In this program, Hurricane Katrina is explored as it happened in August 2005. It was a category 5 hurricane that affected New Orleans, Mississippi, Bahamas and Cuba, to mention a few of the affected areas.
Kimberly Rivers Roberts was among those affected by the hurricane in New Orleans. Kimberly, an aspiring rap artist, used her video camera to film herself and those around her.
Directors Carl Deal and Tia Lessin worked with Kimberly to create a document about Hurricane Katrina and its impact on New Orleans. The documentary Trouble The Water went on to win the Jury Prize at the Sundance Film Festival and was nominated for an Oscar.
Ms. Rivers Roberts goes behind the camera again to tell us her story and the story of Ward 9, 14 years after the devastation of Katrina.
Her new documentary Fear No Gumbo (Stop Stealing Our Sh*t) is a poignant description of a dysfunctional society and the way it treats its people.
Trouble The Water – Revival
A redemptive tale of an aspiring rap artist surviving failed levees and her own troubled past and seizing a chance for a new beginning.
Directed by Carl Deal, Tia Lessin, 2008, USA, 1hr 33min, documentary, English
Fear No Gumbo -New York Premiere
Kimberly Rivers-Roberts knows the false hope and failure Black folks are experiencing because the community isn’t bouncing back fast enough from the devastation caused by Katrina. These are her mothers, fathers, grandmothers and relatives and neighbors that are being misled at a vulnerable time. She can’t stand by and watch them get taken advantage of by these “culture projects” that seem innocent and neutral but are not. In Fear No Gumbo (stop stealing our sh*t) Kimberly goes on a journey and takes her small daughter Skyy to prove to her that change can happen only if you stand up for yourself and community.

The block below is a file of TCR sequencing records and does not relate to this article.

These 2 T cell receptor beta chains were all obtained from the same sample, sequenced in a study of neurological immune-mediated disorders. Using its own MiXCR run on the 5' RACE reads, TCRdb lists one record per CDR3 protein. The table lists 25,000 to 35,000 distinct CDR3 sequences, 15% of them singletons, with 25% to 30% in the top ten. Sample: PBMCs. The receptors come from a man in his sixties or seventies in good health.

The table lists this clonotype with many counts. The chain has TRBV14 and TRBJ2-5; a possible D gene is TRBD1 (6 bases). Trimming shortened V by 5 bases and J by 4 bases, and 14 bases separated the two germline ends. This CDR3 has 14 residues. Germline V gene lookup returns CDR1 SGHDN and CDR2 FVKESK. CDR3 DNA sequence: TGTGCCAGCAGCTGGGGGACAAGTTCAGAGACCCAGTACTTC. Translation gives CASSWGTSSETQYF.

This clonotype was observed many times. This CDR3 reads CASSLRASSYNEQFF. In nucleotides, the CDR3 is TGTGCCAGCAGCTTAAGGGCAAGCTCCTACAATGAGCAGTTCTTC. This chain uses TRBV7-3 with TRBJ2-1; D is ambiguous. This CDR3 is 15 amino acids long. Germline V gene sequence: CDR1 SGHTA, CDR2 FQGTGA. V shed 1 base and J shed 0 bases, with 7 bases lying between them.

Directed by Kimberly Rivers- Roberts, 2019, United States, 73 minutes, documentary, English
How much has changed since this devastation first took place? How much have we learned? How do we not let something like this happen again?
Hosted by Lousiana native and Harlemite Dontre Conerly, contributor, Harlem World Magazine. Dontré Conerly is a freelance journalist with over a decade of experience in multimedia. Before joining World Bride Magazine as a Senior Writer, Conerly served as the Arts & Culture Editor of HarlemWorld Magazine and, for a time, its Editor-in-Chief. As the News & Culture Editor for BLEU Magazine, Dontré authored an online column, titled, Entre Nous, where he offered commentary and critique of social and political zeitgeist. His writings have also appeared in Metro and amNY, two of New York City’s most widely-read daily newspapers. Taking his talents to television, Dontré appeared as one of the hosts of BKLIVE! the flagship news broadcast on Brooklyn Independent Media. Conerly received his Masters from the prestigious Newhouse School of Communications at Syracuse University, and a Bachelor of Communications from New York University. A native of New Orleans, LA, he currently resides in historic Harlem, NY.
Q&A with director Kimberly Rivers-Roberts after the screenings!
Friday, December 5, 2019, 7 PM EST
MIST Harlem, 46 W 116th Street (at Malcolm X Blvd), New York, NY 10026, View Map
Photo credit: Dontre Conerly and Kimberly Rivers-Roberts
A redemptive tale of an aspiring rap artist surviving failed levees and her own troubled past and seizing a chance for a new beginning
Kimberly Rivers-Roberts knows the false hope and failure Black folks are experiencing because the community isn’t bouncing back fast enough from the devastation caused by Katrina.